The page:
If you’ve ever played a competitive or team sport or if you have ever suffered a traumatic injury your likely aware of the RICE or PRICE protocol. PRICE stands for protect, rest, ice, compression, elevation.  These are the steps that you’re supposed to follow after you suffer an injury.  Or at least they used to be. RICE is now outdated and has been revised.  In the past weeks to believe that resting was good for injuries as this allowed for injured tissue to have time to heal.  While there is some truth to this more and more evidence has been pointing to those who quickly return to activity or return to motion have better outcomes for their injury then those who wait longer.

The body is meant to be mobile

Our bodies are meant to be mobile.  They’re meant to be able to ambulate and complete certain functions so that we can live our daily lives.  That is how we progressed evolutionarily.  Evolutionarily when we lost motion or the ability to function life often ceased soon after.  This does not fully explain why motion is more beneficial than rest, but it helps to give some insight into why this seemingly paradoxical phenomenon happens.

This doesn’t mean that rest is never helpful or that you should push through pain

While the evidence seems to point to early mobility leading to better outcomes this does not mean that rest does not play any role in the healing of injuries.  Certain injury such as fractures certainly need at least a little bit of rest to begin the healing process. On the other side of the spectrum just because early mobility has been shown to improve outcomes does not mean that you should go about acting as if you are not injured. You should not just push through the pain and perform activities that you can normally do. You still need to modify what you are doing when you are injured.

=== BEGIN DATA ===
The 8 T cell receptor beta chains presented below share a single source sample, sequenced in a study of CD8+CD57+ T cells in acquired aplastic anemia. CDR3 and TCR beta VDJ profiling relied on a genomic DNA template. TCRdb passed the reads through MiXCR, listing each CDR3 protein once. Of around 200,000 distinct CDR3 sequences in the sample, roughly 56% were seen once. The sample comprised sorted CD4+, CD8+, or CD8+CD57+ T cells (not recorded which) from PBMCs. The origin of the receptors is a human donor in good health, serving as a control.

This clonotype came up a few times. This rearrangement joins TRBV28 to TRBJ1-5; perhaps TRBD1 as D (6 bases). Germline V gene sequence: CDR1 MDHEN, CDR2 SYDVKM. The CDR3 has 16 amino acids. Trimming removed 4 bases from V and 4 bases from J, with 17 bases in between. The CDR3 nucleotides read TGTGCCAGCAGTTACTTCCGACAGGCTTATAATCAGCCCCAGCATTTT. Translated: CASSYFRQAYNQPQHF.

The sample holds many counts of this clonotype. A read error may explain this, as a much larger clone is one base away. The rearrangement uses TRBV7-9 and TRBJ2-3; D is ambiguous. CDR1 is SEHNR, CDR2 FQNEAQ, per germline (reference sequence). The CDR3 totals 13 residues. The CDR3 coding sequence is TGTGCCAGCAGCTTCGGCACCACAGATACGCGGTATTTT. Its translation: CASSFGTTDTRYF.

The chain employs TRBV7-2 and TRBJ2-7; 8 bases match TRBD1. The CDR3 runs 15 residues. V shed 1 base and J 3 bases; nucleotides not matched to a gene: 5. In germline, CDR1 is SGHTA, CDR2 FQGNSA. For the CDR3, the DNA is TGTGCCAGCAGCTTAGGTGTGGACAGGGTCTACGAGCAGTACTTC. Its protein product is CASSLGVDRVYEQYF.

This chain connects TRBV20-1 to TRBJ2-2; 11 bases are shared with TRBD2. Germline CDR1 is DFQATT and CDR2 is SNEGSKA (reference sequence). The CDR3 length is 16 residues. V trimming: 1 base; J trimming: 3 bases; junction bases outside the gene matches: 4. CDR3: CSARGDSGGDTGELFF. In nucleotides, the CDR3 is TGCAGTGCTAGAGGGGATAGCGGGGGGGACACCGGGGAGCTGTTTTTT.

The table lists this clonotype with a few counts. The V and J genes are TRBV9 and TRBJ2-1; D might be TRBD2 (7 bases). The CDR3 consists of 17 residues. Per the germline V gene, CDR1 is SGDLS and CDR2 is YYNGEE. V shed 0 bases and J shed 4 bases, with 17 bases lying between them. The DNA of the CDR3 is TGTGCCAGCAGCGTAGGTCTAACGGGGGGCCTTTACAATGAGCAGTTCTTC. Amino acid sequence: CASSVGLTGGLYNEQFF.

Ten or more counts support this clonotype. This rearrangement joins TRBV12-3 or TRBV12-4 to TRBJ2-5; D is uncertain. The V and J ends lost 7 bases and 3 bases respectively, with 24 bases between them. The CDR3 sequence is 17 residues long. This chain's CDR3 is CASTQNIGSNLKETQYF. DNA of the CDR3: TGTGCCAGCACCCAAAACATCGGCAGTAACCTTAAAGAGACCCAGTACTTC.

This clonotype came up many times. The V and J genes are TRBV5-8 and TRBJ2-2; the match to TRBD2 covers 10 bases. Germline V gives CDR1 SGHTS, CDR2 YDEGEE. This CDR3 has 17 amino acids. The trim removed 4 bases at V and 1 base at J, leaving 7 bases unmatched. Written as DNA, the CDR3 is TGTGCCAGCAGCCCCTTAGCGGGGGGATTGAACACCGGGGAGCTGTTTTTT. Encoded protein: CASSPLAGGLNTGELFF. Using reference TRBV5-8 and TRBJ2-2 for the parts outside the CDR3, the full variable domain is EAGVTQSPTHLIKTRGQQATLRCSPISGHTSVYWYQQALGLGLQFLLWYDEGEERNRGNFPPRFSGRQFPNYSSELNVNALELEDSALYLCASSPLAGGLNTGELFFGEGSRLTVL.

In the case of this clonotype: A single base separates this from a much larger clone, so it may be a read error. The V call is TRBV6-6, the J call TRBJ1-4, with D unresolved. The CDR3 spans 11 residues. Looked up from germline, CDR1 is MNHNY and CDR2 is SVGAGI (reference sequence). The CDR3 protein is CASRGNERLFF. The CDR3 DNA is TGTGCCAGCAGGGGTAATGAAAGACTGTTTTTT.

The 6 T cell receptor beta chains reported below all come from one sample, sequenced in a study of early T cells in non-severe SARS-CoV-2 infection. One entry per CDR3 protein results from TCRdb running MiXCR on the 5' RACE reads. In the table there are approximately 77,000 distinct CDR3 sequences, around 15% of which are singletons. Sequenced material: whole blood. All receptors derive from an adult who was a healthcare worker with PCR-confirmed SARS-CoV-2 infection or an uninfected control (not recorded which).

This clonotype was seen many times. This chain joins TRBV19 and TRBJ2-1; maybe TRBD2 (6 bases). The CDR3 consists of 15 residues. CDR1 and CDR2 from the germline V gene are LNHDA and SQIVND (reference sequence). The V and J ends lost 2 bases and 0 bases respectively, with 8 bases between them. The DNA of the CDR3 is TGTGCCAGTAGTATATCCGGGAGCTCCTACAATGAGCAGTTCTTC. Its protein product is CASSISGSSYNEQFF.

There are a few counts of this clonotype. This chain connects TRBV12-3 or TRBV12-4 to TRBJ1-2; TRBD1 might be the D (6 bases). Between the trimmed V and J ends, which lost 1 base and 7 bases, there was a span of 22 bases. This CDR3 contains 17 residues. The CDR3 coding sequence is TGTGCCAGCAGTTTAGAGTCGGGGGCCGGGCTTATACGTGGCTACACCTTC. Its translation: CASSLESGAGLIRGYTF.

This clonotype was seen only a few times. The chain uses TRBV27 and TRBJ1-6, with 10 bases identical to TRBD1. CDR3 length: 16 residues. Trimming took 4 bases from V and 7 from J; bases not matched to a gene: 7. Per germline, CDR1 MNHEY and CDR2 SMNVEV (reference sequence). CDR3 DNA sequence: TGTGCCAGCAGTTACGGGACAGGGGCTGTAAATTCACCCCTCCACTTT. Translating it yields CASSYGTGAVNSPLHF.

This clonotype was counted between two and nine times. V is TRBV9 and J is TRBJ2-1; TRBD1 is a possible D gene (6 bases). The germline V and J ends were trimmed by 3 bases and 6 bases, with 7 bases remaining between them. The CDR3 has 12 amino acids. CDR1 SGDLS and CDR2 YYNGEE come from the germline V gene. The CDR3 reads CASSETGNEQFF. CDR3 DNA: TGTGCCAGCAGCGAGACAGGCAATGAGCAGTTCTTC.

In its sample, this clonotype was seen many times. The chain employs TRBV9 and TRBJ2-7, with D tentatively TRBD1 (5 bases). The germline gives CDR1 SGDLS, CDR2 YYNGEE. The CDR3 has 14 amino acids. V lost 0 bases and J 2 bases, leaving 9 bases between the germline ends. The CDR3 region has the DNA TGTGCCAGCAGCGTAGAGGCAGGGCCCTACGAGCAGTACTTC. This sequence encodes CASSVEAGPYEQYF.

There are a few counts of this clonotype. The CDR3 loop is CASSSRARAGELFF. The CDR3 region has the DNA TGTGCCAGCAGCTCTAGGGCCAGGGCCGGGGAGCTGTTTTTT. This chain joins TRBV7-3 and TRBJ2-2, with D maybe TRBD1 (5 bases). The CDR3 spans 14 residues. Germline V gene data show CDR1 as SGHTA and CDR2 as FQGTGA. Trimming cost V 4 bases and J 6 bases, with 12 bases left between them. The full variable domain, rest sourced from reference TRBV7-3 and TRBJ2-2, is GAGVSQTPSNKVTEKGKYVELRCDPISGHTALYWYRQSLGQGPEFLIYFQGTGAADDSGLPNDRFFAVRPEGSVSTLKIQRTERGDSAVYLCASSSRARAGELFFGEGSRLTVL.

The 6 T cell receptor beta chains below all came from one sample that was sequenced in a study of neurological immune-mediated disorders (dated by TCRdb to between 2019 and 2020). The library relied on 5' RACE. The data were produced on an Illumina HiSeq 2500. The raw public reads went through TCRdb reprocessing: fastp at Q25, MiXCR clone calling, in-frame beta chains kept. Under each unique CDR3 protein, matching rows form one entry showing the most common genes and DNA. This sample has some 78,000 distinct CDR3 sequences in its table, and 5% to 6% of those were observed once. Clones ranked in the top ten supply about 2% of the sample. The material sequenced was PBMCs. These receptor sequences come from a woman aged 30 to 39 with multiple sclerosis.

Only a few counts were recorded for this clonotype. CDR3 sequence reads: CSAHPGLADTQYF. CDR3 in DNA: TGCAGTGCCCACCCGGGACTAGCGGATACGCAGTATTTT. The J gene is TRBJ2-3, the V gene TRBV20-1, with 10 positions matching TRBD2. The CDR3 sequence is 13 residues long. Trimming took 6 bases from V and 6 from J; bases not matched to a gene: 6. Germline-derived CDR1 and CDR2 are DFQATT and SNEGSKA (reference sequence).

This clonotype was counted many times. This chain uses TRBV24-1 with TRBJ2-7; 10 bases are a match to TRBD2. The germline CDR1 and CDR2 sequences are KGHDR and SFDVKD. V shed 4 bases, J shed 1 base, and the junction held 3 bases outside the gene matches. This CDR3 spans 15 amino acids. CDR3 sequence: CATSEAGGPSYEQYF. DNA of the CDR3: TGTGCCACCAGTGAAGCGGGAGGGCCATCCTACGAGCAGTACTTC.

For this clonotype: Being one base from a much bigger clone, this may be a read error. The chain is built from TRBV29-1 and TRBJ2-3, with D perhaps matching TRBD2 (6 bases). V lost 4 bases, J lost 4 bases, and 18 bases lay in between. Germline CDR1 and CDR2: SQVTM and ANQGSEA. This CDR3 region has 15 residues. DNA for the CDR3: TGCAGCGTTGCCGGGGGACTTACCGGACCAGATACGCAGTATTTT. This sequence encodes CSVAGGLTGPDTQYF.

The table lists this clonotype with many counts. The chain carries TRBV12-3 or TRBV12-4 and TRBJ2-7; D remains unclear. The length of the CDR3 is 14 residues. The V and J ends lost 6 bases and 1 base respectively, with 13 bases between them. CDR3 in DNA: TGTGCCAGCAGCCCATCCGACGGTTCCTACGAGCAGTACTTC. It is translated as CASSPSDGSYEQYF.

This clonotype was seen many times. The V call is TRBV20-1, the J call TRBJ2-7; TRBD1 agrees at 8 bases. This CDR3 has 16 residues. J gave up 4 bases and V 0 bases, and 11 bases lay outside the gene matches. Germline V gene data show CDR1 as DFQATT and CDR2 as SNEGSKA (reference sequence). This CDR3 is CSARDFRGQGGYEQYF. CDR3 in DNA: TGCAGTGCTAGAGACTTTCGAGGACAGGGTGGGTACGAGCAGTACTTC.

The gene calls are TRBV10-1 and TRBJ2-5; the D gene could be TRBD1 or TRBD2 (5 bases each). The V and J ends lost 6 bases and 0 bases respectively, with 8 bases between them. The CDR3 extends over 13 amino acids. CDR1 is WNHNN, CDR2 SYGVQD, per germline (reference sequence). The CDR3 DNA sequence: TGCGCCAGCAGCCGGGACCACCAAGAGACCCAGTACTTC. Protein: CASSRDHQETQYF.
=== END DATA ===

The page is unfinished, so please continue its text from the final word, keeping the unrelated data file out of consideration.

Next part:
You should be optimally loading the area

Instead of rest what you need to do is optimally load the area. What this means is to perform activities that you are able to do after an injury in a modified manor. For instance if you sprained your ankle and can’t walk without a limp, that’s okay walk with a limp. Don’t use crutches unless you absolutely need them. If you can walk while limping with minimal pain then that is likely going to help you regain full function sooner than you would if you used crutches.


Regardless of what injury you have suffered follow the POLICE protocol instead of PRICE. With POLICE you want to protect the injured area, optimally load the injured area. Ice, compress, and elevate. Following POLICE is likely going to help you get back to doing your favorite activities sooner than following the now outdated PRICE protocol.